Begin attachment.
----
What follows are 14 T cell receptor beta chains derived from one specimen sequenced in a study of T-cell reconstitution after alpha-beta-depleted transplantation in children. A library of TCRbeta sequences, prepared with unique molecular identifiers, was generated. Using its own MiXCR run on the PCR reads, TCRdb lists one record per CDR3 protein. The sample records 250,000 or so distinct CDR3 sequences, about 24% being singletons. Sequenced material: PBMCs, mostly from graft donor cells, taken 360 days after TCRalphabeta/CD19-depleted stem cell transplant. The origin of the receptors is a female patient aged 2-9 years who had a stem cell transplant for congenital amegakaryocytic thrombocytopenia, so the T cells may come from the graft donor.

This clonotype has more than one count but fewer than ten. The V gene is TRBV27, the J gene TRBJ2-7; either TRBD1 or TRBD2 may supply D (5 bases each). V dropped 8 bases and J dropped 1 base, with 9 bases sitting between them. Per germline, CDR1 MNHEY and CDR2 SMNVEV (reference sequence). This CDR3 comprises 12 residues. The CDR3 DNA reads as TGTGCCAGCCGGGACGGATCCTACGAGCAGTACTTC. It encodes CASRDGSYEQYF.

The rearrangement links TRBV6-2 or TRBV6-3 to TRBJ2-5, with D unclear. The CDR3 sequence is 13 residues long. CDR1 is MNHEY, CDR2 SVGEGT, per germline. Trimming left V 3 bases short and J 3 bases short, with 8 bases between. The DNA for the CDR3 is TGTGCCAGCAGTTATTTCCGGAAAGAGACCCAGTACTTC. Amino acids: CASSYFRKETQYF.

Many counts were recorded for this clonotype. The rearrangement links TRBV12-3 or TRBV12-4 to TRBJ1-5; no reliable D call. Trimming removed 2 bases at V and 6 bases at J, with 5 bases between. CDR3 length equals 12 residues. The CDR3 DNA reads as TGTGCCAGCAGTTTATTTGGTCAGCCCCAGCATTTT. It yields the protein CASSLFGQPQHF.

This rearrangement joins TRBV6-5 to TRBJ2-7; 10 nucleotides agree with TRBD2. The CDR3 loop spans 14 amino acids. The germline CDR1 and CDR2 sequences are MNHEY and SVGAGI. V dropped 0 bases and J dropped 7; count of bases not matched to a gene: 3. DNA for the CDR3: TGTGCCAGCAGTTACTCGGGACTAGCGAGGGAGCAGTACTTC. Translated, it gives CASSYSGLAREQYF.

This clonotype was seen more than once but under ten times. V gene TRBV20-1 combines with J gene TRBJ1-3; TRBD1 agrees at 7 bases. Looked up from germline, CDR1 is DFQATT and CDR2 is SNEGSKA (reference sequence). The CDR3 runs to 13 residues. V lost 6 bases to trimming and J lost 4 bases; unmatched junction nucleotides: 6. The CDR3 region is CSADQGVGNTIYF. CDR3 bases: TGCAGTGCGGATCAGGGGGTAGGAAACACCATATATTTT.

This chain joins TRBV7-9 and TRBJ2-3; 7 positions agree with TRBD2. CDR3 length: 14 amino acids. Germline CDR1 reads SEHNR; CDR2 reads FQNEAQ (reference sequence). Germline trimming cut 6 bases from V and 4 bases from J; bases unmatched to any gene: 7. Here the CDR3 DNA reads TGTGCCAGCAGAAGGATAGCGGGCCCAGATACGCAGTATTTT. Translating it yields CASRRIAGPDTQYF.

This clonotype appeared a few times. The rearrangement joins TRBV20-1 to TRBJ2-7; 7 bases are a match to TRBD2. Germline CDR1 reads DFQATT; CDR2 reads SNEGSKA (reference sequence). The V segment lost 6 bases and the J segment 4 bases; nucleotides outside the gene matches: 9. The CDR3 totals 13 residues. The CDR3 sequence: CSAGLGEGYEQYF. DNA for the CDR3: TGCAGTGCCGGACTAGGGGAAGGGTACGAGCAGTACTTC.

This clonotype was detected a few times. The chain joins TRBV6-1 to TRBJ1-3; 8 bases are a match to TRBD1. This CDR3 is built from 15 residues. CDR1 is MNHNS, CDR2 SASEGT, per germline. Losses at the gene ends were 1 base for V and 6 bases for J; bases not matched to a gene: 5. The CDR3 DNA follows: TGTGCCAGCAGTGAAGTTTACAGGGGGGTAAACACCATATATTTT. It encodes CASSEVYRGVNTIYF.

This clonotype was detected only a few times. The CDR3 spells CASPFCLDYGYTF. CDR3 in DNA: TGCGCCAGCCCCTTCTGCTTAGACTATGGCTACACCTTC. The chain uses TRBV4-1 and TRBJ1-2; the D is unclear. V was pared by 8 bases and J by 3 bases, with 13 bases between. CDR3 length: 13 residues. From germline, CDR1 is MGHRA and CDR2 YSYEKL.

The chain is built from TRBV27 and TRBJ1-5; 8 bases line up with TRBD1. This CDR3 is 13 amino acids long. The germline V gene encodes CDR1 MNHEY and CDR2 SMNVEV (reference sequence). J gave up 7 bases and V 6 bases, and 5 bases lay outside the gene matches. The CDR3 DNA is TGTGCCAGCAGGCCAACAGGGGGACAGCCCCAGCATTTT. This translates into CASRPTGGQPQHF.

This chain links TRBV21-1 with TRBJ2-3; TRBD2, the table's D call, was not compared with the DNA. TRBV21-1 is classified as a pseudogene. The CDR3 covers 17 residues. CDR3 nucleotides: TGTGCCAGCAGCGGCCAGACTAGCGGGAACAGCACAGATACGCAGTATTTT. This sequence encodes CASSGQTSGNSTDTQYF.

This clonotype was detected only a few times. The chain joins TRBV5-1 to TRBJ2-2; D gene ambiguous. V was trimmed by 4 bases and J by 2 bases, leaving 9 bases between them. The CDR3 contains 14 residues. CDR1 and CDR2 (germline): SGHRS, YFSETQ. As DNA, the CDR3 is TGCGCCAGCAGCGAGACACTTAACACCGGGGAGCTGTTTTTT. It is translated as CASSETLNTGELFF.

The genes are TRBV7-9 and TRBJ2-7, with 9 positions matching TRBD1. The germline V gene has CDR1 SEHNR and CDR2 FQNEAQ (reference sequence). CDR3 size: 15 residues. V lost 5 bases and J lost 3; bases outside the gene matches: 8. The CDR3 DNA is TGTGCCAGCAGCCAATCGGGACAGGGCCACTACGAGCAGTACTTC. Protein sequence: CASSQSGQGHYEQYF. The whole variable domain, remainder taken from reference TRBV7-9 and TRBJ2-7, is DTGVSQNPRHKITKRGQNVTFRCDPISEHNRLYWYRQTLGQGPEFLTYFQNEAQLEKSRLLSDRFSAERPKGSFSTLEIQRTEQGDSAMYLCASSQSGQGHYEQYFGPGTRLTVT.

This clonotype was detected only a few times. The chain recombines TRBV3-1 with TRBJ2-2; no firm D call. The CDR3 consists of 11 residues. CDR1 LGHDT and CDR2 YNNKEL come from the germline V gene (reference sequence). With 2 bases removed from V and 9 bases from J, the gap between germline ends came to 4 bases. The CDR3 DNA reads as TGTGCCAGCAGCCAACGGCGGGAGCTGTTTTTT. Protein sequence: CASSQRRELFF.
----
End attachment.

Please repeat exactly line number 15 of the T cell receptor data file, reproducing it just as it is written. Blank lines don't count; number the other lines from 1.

This clonotype was detected only a few times. The chain recombines TRBV3-1 with TRBJ2-2; no firm D call. The CDR3 consists of 11 residues. CDR1 LGHDT and CDR2 YNNKEL come from the germline V gene (reference sequence). With 2 bases removed from V and 9 bases from J, the gap between germline ends came to 4 bases. The CDR3 DNA reads as TGTGCCAGCAGCCAACGGCGGGAGCTGTTTTTT. Protein sequence: CASSQRRELFF.